The Vermilion Flycatcher (Pyrocephalus rubinus) is a small tyrant flycatcher in the family, Tyrannidae. Vermilion Flycatchers live in the New World, ranging from central Argentina and covering much of South and Central America. Ornithologists recognize at least 12 sub-species of Vermilion Flycatcher. Some experts think the Galapagos Island Vermilion Flycatchers may be a full species on its own.
In the United States, we find Vermilion Flycatchers mostly in the desert southwest, where their range extends to southern Nevada. Their California range includes much of the Mojave Desert, in San Bernardino County. Additionally, it extends across most of Riverside and Imperial Counties and into Los Angeles, Orange and San Diego counties. In coastal California, we see Vermilion Flycatchers increasingly often though more likely as winter visitors. However, their range is expanding and there are indications that their breeding range is expanding towards the coast. Here in Orange County, Vermilion Flycatchers often use edge habitat like golf courses and athletic fields.
Identifying Vermilion Flycatchers
Generally, identification of Vermilion Flycatchers is simple, particularly with adult males. Their brilliant red crown, chest and belly contrasting with black face mask, nape and upper parts, is unmistakable. Observers appreciate the subtle beauty of female Vermilion Flycatchers, with their grayish-brown upper parts and white throat and upper chest. Further, the face pattern shows a darker cheek patch (auriculars) and lores beneath a bright white supercilium. The belly coloration varies from orange-yellow to almost a salmon color, with indistinct vertical streaking on the upper chest. The only possible ID confusion would be with the larger and darker Say’s Phoebe (Sayornis saya). But that species has a grayish throat and a distinctly pumpkin shade to the lower belly coloration.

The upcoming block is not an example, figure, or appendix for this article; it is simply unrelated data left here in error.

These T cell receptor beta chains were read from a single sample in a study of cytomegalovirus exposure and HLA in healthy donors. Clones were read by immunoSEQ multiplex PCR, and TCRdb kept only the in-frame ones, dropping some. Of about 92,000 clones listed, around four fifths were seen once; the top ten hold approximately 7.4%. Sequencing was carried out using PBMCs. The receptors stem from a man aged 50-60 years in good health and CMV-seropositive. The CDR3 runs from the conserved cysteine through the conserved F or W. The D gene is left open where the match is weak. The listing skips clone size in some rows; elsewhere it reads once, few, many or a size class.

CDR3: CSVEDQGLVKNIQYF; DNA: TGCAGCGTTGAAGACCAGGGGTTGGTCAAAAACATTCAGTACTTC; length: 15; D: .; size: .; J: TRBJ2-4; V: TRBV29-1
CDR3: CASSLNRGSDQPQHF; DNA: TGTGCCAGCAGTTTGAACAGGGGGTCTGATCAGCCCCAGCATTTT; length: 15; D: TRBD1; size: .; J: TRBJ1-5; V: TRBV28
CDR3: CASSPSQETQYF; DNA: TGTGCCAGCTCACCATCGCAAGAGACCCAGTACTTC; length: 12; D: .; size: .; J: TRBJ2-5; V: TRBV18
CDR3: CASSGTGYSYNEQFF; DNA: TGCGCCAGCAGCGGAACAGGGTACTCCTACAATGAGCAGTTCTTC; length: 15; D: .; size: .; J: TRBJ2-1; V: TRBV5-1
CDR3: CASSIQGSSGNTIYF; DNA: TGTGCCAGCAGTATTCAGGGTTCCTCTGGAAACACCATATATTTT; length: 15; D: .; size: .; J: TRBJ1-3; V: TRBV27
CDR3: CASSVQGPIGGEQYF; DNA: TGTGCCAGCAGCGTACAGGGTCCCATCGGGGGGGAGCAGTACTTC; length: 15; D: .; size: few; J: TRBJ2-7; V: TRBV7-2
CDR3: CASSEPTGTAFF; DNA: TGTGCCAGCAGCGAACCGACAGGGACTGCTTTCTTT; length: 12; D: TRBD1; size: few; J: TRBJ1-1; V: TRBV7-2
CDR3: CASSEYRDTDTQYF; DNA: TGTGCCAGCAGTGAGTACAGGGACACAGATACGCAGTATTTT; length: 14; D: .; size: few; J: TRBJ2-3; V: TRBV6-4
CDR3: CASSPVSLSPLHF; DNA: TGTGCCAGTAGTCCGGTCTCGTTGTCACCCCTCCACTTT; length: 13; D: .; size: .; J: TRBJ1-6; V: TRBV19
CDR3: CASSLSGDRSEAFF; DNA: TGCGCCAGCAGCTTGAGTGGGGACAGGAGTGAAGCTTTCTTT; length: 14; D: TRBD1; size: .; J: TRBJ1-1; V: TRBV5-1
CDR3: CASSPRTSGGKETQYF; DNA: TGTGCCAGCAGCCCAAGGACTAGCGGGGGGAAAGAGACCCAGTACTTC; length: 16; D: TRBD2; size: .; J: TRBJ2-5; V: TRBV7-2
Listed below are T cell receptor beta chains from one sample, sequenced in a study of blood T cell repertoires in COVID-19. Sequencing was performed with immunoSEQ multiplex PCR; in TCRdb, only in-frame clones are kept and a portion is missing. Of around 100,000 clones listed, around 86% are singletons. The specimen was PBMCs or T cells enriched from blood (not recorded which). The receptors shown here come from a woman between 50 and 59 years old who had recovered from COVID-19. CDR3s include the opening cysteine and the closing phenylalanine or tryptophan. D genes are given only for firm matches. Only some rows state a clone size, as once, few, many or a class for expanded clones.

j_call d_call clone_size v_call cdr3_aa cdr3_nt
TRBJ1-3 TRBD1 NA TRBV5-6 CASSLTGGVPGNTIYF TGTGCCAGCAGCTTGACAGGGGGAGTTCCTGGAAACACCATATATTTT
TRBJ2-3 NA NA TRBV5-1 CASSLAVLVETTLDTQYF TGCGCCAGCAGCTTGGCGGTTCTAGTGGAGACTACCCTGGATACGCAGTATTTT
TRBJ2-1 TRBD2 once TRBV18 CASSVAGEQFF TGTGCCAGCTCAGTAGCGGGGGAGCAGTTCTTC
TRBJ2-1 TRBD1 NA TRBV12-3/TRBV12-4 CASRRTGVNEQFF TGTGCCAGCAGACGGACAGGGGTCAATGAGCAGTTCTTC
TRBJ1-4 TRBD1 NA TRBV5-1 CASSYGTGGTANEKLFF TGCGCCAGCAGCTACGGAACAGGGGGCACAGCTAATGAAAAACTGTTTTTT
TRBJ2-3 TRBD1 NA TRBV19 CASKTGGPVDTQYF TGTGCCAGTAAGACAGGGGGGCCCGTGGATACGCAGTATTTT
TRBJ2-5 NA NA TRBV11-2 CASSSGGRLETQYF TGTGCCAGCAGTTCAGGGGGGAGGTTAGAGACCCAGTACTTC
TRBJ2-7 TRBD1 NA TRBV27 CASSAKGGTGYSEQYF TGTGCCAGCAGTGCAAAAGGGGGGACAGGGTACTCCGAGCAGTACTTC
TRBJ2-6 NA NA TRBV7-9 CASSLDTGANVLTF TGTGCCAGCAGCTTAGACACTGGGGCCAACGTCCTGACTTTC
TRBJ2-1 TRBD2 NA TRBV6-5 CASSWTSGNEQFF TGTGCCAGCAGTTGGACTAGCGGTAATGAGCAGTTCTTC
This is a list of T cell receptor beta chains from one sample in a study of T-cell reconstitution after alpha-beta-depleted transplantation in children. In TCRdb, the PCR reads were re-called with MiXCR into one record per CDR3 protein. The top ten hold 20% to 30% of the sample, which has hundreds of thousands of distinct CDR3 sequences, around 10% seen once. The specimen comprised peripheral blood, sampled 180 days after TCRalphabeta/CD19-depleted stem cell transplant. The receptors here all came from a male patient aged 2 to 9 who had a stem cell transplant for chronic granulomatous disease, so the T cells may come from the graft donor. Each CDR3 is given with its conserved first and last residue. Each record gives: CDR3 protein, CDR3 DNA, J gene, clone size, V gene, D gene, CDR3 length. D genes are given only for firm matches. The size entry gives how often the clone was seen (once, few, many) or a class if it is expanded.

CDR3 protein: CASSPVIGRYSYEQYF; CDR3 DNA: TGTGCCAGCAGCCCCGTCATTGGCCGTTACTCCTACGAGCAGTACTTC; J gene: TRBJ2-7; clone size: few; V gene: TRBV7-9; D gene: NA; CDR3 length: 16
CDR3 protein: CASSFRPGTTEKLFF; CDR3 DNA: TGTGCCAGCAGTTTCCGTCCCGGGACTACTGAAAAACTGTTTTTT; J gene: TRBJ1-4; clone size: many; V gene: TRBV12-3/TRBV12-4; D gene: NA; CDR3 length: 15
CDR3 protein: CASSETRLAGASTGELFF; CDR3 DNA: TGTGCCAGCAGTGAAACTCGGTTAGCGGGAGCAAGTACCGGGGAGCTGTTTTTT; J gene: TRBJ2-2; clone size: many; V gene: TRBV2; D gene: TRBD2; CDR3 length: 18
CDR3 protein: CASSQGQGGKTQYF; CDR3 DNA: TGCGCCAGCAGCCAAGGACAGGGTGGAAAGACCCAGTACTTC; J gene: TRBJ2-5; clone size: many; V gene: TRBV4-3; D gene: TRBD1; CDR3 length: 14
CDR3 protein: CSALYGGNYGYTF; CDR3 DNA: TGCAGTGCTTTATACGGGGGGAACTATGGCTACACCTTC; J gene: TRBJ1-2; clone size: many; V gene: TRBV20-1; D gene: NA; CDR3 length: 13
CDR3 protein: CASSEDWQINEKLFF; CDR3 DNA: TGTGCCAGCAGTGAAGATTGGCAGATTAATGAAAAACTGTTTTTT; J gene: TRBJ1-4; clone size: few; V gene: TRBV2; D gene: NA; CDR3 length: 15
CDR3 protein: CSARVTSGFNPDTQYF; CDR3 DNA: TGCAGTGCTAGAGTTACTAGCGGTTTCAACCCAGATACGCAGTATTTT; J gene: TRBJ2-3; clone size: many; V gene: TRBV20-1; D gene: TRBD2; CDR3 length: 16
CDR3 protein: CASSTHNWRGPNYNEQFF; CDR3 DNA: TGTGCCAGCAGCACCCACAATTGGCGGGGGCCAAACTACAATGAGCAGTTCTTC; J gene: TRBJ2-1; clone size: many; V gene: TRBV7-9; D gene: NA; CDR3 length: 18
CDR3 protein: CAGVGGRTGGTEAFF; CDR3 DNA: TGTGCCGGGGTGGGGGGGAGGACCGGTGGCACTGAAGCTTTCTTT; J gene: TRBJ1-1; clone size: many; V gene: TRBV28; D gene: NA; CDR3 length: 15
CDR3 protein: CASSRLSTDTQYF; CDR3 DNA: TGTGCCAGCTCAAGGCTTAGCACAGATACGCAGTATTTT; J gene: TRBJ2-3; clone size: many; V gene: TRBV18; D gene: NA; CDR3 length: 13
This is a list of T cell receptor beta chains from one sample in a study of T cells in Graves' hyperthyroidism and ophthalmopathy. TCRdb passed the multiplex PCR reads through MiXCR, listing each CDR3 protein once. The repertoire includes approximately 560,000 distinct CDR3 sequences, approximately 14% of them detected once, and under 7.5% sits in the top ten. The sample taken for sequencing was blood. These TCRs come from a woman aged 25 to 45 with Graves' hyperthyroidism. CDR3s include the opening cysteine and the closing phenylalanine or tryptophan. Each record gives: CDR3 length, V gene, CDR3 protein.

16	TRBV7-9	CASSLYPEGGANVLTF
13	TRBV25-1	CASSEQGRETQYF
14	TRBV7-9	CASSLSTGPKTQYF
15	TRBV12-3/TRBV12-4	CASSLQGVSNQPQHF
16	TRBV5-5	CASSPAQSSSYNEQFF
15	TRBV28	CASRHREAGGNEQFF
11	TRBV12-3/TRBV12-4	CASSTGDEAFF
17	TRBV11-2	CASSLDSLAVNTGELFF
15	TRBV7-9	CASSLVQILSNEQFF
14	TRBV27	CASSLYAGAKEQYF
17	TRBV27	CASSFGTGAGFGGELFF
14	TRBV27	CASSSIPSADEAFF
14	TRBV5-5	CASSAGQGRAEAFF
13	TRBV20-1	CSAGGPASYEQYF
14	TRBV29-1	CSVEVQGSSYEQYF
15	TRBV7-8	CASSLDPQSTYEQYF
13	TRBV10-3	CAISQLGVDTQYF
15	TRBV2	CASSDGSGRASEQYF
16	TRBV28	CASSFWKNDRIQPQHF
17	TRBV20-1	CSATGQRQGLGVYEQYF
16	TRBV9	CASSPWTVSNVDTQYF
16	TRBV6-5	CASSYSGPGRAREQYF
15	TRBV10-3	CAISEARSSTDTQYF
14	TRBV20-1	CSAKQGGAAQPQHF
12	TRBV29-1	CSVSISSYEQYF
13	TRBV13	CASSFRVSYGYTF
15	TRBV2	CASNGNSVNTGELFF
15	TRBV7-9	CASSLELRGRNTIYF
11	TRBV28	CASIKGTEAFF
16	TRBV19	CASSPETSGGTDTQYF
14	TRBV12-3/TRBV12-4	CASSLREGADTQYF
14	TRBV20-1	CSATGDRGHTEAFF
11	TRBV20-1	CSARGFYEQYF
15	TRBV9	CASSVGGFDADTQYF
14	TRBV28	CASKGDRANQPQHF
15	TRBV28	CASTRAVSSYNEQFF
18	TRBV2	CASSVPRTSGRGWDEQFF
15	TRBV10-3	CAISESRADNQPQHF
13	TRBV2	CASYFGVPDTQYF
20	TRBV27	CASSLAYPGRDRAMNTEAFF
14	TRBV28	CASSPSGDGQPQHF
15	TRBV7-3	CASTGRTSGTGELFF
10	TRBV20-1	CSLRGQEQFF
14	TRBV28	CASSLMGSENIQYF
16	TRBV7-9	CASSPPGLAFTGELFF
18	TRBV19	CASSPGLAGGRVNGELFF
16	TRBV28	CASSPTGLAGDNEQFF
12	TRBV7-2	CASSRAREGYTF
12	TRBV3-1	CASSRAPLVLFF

Vermilion Flycatcher Feeding
Vermilion Flycatchers are classic sally-hunting insectivores, often sitting right out in the open on whatever perch they are using. Usually, they use fence posts or small trees to hunt from, returning to the same perch after each flight. The Vermilion Flycatcher’s small size translates into great maneuverability. Consequently, the hunting flights can be spectacularly acrobatic, so they are great fun to watch. Currently, conservationists consider the Vermilion Flycatcher a species of “least concern”. The photos and video were taken with a point-and-shoot digital camera attached to a Kowa TSN-883 spotting scope with a Kowa TE-11WZ 25-60x Zoom Eyepiece using Sayegh Digidapter for Kowa TE-10Z and TE-11WZ.